Are the robins meant to be symbolic? Or is Lynch planting an absurdist joke into our heads? I have a feeling it is the latter: Lynch uses this scene to give us some light relief from the weirdness of the film – the result being, that it only makes it weirder. This is a master ironist at work here, not a philosopher.
The most nightmarish sequence in a film that already feels like one long, bad, bizarre dream, is the sequence where Kyle is kidnapped by Hopper and his gang of psychos and taken to taken to a road house cum brothel, where he meets the effete drug dealer and pimp Ben, (actor Dean Stockwell) who plays his role with what I can only describe as camp menace. In the background, drugged out whores sit on chairs with their silent clients. The mise en scene is one of the most memorable in cinematic history. The atmosphere of sleaze, impending horror and sheer fucked up weirdness is hard to define.
He then ‘performs’ for Frank, by miming to the Roy Orbison song ‘In Dreams’. The juxtaposition of the song, with Kyle’s impending fate – doubtless a torturous, horrible death – at the hands of Frank and his weirdo gang, is probably the most disturbing scene in cinema of the last 30 years or so.
Kyle is then taken to a deserted place where he is beaten up, has lipstick smeared to his face, as Frank inexplicably kisses him. It is a lion-like display of sadistic male dominance and it makes us flinch because we hardly comprehend the unfathomable sick depths of this character.
Music heightens the film’s surreal atmosphere. The method of using music as an ironic juxtaposition predates Tarantino’s famous use of ‘Stuck in the middle’ in ‘Reservoir Dogs’.
Songs from an ‘innocent age’ of pop music, suddenly take on a new and twisted depth: we hear the shadows in the music more than ever. In ‘Blue Velvet’, Orbison’s song becomes a motif for Frank’s sick mind.
It is a scene that both exhilarates and horrifies, you want to look away, but you can’t look away: again, it is like Lynch is making us voyeurs of some De Sade nightmare world.
On a technical level, the film excels too.
The way it is shot brings to mind some of Hitchcock’s camera angles; taking us to places we might not expect to be taken. The noir qualities of the film I have already mentioned: the blue lit nightclub scenes and the low light of Dorothy’s apartment and the way the camera lingers on her lips as she smokes a cigarette all add to the noir atmosphere. And of course, the notorious sex scene with Dorothy and Frank, adds a sado-masochistic quality only barely hinted at in classic noir films from the forties and fifties.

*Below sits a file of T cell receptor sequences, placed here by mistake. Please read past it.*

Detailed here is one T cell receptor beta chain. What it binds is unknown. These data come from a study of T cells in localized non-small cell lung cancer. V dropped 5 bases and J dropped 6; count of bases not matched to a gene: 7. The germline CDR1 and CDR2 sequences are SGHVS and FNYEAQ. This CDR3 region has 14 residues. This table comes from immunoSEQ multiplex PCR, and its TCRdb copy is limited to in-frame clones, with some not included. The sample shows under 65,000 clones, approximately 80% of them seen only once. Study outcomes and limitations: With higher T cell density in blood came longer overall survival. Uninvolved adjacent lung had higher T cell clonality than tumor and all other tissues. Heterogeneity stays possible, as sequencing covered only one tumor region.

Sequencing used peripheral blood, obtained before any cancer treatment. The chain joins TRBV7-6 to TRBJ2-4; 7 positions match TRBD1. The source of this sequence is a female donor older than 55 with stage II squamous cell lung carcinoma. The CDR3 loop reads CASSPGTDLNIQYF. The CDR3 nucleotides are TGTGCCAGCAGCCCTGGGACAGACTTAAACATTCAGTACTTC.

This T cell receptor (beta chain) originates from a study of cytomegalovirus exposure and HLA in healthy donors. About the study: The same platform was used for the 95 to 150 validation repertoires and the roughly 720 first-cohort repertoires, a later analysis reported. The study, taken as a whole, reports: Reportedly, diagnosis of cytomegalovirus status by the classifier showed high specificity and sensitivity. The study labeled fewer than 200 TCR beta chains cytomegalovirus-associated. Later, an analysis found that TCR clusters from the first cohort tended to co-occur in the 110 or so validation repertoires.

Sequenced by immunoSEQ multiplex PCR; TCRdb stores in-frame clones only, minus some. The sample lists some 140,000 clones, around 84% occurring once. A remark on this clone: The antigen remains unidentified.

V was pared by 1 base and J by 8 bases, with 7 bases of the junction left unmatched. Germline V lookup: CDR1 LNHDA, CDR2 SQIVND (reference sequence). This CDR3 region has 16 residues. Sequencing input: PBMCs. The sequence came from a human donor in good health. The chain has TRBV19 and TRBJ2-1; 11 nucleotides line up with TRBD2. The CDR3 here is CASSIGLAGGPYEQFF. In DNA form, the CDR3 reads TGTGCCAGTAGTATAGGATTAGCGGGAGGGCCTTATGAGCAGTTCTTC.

The scenes are shot and framed beautifully; the feeling we get is one of hyper reality: everything seems real but surreal at the same time. The cinematography is beautiful and that terribly over-used word: iconic. Each frame tells its own story, each edit pumps up the adrenalin and tension.
Did I mention the script and the screenplay? Brilliant on both counts: crafted to engage and shock, to intrigue and keep us on the edge of our seats – or more accurately, our nerves.
We know while we are watching it: this is a film destined for classic cult status. It is almost the cinematic equivalent of hearing the Velvet Underground’s ‘Venus in Furs’ for the first time: you are somewhat shocked by the audacity of the subject matter.
You never forget it.
And I haven’t: ‘Blue Velvet’ is one of those films I return to, as if to test if it has stood up to the passage of time. Was it really as good as I initially thought it was?
As Frank might have said:
Bio: Alan Savage Born in Middlesbrough, June 1959. Had mis-spent youth playing in bands, notably Basczax (pron: Bassax) and The Flaming Mussolinis.The latter band were signed to Portrait, CBS and released two albums. Fame and fortune did not beckon. Got to 30s and then attempted to go all sensible by studying Law at Teesside University. Led to nowt. Recorded a solo album in 1995 ‘Songs from the wilderness’. Led to nowt again. By the late 90s, gave up the ghost with music and trained to become a teacher. Became and teacher and still is one. Of English language and literature. Currently teaches as a middle school teacher in Kuala Lumpur, Malaysia, in an International school. Music and writing always went hand in hand -continued to write sporadically. Returned to making music in 2010 – recorded four albums worth of material as a (reformed) Basczax, FootPump, Dada Guitars and Dub Estate. Most of this music is in various places all over the internet. Poetry and verse continues to be an obsessive interest. Writes all kinds of poetry – some humourous, some serious, some for the hell of it. It’s only words as the Bee Gees once sang.